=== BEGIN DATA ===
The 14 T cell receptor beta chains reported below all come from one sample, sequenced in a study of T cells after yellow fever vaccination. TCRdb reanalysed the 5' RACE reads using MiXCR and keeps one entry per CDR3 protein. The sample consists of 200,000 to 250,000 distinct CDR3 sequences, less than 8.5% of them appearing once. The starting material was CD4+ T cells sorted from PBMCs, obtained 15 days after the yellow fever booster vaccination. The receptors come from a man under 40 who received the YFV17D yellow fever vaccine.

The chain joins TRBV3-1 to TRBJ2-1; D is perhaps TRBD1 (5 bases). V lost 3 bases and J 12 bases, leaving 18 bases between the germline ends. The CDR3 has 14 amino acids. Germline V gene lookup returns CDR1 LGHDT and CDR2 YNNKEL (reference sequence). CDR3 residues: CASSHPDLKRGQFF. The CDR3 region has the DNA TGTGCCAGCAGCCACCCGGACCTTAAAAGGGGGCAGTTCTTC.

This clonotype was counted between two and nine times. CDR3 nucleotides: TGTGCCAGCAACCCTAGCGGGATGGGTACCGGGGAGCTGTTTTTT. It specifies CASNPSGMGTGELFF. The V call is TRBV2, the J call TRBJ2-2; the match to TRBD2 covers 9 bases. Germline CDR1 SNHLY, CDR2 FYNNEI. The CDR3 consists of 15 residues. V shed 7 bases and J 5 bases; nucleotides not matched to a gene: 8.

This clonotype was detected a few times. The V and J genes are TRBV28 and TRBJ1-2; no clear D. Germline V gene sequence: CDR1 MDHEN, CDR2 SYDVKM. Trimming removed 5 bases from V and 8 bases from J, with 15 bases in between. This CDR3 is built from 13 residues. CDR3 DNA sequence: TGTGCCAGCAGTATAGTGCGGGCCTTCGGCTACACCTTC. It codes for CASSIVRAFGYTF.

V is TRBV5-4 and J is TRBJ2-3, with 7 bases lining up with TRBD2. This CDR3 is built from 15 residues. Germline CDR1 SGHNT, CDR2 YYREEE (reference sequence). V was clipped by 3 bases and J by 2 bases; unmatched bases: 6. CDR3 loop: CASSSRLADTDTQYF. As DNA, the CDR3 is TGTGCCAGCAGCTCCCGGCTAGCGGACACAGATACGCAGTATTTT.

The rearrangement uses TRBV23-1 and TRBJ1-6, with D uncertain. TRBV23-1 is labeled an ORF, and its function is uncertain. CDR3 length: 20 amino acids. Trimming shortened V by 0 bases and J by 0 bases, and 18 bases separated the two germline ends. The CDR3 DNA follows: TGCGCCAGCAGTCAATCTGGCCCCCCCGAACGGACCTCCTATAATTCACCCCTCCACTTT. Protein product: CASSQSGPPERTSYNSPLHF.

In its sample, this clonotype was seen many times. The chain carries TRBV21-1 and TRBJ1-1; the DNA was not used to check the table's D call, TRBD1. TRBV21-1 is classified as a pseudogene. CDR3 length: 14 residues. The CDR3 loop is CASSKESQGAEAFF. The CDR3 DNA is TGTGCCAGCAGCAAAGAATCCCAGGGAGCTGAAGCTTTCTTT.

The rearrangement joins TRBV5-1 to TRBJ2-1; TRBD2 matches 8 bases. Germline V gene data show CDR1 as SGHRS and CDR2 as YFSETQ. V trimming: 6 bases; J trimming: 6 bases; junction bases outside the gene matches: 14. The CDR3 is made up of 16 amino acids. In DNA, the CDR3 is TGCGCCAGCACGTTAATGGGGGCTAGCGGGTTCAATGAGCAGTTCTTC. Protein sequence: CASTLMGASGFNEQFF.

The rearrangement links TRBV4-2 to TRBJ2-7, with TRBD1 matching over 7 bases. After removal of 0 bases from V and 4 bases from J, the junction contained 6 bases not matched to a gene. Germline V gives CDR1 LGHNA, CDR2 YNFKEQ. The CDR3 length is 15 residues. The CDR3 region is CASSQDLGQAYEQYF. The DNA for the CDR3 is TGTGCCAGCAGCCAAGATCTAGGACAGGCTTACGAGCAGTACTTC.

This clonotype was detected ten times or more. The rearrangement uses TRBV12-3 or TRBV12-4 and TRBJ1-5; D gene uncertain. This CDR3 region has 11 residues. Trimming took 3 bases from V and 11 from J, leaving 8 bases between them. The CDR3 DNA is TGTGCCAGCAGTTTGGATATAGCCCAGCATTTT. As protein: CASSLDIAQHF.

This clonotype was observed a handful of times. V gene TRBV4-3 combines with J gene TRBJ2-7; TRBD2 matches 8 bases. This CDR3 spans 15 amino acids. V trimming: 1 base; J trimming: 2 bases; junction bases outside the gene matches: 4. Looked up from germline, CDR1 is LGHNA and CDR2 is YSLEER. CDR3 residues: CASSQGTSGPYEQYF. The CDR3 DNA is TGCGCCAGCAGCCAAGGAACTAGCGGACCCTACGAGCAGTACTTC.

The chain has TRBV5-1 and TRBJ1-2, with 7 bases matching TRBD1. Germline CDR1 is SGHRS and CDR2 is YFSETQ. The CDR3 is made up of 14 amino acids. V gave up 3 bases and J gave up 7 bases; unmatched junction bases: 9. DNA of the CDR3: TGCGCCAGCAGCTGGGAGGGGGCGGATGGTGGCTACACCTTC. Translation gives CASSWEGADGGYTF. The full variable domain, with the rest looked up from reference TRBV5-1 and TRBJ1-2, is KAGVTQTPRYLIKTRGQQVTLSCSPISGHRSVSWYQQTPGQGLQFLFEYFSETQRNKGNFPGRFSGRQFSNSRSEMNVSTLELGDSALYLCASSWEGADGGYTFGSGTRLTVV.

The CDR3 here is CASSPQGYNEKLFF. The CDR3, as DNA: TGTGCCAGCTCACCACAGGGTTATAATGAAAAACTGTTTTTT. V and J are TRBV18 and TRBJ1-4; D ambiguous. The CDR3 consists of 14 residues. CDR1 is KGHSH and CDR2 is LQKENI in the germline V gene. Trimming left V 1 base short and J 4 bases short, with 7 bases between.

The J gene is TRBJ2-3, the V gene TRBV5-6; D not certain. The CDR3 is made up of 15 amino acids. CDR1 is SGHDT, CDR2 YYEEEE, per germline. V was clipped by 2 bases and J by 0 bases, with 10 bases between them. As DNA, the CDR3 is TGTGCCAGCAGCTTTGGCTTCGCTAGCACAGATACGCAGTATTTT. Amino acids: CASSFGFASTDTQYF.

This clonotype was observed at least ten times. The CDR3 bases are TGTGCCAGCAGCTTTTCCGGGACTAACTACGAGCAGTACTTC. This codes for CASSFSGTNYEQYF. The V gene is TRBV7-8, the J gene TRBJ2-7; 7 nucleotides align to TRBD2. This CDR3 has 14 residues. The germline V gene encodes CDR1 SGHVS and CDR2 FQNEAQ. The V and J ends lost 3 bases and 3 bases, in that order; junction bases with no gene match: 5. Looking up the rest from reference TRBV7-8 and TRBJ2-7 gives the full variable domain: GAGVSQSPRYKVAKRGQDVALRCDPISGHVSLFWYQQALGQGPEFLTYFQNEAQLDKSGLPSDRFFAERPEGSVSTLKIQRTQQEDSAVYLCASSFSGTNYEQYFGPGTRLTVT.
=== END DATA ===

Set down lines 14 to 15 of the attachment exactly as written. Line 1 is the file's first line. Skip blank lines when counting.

The J gene is TRBJ2-3, the V gene TRBV5-6; D not certain. The CDR3 is made up of 15 amino acids. CDR1 is SGHDT, CDR2 YYEEEE, per germline. V was clipped by 2 bases and J by 0 bases, with 10 bases between them. As DNA, the CDR3 is TGTGCCAGCAGCTTTGGCTTCGCTAGCACAGATACGCAGTATTTT. Amino acids: CASSFGFASTDTQYF.

This clonotype was observed at least ten times. The CDR3 bases are TGTGCCAGCAGCTTTTCCGGGACTAACTACGAGCAGTACTTC. This codes for CASSFSGTNYEQYF. The V gene is TRBV7-8, the J gene TRBJ2-7; 7 nucleotides align to TRBD2. This CDR3 has 14 residues. The germline V gene encodes CDR1 SGHVS and CDR2 FQNEAQ. The V and J ends lost 3 bases and 3 bases, in that order; junction bases with no gene match: 5. Looking up the rest from reference TRBV7-8 and TRBJ2-7 gives the full variable domain: GAGVSQSPRYKVAKRGQDVALRCDPISGHVSLFWYQQALGQGPEFLTYFQNEAQLDKSGLPSDRFFAERPEGSVSTLKIQRTQQEDSAVYLCASSFSGTNYEQYFGPGTRLTVT.